Teenage Wasteland

by Anne Tyler

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When Daisy Coble receives a telephone call from the principal of her son Donny’s private school, the boy’s problems do not seem serious. He is described as “noisy, lazy, disruptive, always fooling around with his friends.” At a conference with the school’s principal, Daisy is ashamed to be regarded as a delinquent, unseeing, or uncaring parent. She describes the restrictions that she and her husband have placed on Donny: no television on school nights, limited telephone calls, and so on. Following the conference, Daisy conscientiously follows the principal’s suggestion that she personally supervise Donny’s homework and is discouraged by the weaknesses she finds in Donny’s work.

In December, the school reports that Donny shows slight progress, as well as new problems: cutting class, smoking in the furnace room, leaving the school grounds, and returning with beer on his breath. Psychological testing is undertaken and a tutor recommended. “Cal” Beadle, the tutor—whom Donny resists at first—quickly establishes himself as being on the boy’s side: against the school, which he calls punitive, and the parents, whom Donny calls controlling and competitive—words that he has obviously picked up from Cal.

Donny apparently enjoys his sessions with Cal, who encourages his students to hang around by listening to records and shooting baskets at the backboard on his garage. Donny’s grades do not improve, but the school notes that his attitude is more cooperative. This proves to be an illusion, however, as in April Donny is expelled after beer and cigarettes are found in his locker.

Instead of coming home after his expulsion, Donny goes to his tutor’s house, where Daisy finds him looking upset and angry. When Donny refuses to accept any blame for the incident, Daisy recalls the bold-faced, wide-eyed look on his face when, as a small boy, he denied little mischiefs, despite all the evidence pointing to his guilt.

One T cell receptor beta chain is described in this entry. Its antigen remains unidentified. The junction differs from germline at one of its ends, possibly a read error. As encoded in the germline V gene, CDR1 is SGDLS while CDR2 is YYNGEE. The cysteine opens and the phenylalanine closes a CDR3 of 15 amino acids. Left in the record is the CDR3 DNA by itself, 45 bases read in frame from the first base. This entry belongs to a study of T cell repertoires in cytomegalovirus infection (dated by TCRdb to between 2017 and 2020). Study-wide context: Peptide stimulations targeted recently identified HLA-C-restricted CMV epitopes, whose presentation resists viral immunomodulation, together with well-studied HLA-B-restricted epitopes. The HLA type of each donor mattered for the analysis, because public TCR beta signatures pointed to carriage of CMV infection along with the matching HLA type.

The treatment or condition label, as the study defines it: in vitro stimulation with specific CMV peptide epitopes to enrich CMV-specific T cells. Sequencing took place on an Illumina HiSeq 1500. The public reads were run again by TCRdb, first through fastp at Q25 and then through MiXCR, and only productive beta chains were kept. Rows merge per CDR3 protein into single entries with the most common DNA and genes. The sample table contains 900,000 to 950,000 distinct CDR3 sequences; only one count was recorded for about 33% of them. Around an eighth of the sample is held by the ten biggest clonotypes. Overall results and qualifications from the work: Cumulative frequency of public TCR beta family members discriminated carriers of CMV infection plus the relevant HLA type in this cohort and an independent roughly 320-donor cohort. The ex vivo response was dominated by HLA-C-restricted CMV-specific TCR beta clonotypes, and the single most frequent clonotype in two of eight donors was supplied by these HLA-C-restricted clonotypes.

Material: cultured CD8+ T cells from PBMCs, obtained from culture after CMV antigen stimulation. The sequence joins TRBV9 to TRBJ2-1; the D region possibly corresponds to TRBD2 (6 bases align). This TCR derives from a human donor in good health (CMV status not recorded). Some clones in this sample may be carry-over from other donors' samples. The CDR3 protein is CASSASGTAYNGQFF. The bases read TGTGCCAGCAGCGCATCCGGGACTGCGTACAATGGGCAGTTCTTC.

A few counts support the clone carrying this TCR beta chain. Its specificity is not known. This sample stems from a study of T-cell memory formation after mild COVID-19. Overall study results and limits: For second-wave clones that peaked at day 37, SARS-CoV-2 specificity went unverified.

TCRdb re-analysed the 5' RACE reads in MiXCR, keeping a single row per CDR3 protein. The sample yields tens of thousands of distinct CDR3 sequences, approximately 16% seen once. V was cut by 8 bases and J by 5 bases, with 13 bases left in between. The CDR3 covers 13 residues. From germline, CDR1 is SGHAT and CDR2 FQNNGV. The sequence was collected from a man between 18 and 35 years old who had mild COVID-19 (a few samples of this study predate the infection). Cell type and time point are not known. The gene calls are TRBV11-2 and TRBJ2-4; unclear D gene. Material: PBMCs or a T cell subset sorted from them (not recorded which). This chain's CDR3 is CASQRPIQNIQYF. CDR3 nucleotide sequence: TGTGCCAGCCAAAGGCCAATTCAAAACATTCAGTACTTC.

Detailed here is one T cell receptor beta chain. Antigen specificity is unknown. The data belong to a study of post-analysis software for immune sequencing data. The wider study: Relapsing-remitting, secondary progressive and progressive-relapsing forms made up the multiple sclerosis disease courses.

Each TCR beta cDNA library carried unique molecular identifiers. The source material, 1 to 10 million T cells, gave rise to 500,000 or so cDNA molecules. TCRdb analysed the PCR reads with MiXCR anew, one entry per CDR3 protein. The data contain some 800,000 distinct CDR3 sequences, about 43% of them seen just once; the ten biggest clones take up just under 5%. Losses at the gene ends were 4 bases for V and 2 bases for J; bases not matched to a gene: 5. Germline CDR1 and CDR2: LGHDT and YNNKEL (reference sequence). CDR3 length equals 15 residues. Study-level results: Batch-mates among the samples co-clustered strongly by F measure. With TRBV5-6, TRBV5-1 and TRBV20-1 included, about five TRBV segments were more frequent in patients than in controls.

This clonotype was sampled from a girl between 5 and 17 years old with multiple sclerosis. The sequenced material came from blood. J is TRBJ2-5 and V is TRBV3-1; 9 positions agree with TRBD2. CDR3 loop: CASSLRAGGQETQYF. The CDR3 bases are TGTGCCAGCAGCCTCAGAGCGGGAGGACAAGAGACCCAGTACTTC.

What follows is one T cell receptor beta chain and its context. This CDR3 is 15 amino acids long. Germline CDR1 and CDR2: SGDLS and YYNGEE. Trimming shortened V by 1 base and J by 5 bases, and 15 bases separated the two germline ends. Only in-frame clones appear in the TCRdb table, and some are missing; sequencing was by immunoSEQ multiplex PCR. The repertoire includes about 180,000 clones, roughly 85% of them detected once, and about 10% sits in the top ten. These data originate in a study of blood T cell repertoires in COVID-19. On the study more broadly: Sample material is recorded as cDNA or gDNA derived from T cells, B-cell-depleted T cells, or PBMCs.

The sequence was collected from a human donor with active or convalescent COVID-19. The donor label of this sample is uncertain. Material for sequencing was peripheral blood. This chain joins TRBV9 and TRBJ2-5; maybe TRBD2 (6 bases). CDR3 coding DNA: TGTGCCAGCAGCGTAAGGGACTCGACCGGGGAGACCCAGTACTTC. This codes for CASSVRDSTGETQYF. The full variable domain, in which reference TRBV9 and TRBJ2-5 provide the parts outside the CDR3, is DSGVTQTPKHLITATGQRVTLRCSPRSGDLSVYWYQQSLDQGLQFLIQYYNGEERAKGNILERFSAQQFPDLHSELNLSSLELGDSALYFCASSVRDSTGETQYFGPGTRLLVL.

Donny proposes that he apply to another school, an idea about which Cal is enthusiastic, saying that he works with many students at the other school. Cal adds that this other school knows “where a kid is coming from.” Daisy does not like the sound of the school and is troubled by Cal’s smile, which strikes her as “feverish and avid—a smile of hunger.”

Shortly after this conference, Donny’s parents enroll him in a public school and terminate his tutoring sessions. Although both decisions are against Donny’s wishes, he plods off to his new school each morning, without friends, looking worn out and beaten.

In June, Donny disappears. The police try to find him, but their remarks about the hundreds of young people who run away every year are not reassuring. Three months pass without word from Donny. Both his parents have aged, and his younger sister tries to stay away from home as much as she can. Daisy lies awake at night going over Donny’s life, trying to understand their mistakes and wondering whom to blame.

The story ends as Daisy, falling asleep, glimpses a basketball sinking through the hoop, onto a yard littered with leaves and striped “with bands of sunlight as white as bones, bleached and parched and cleanly picked.”

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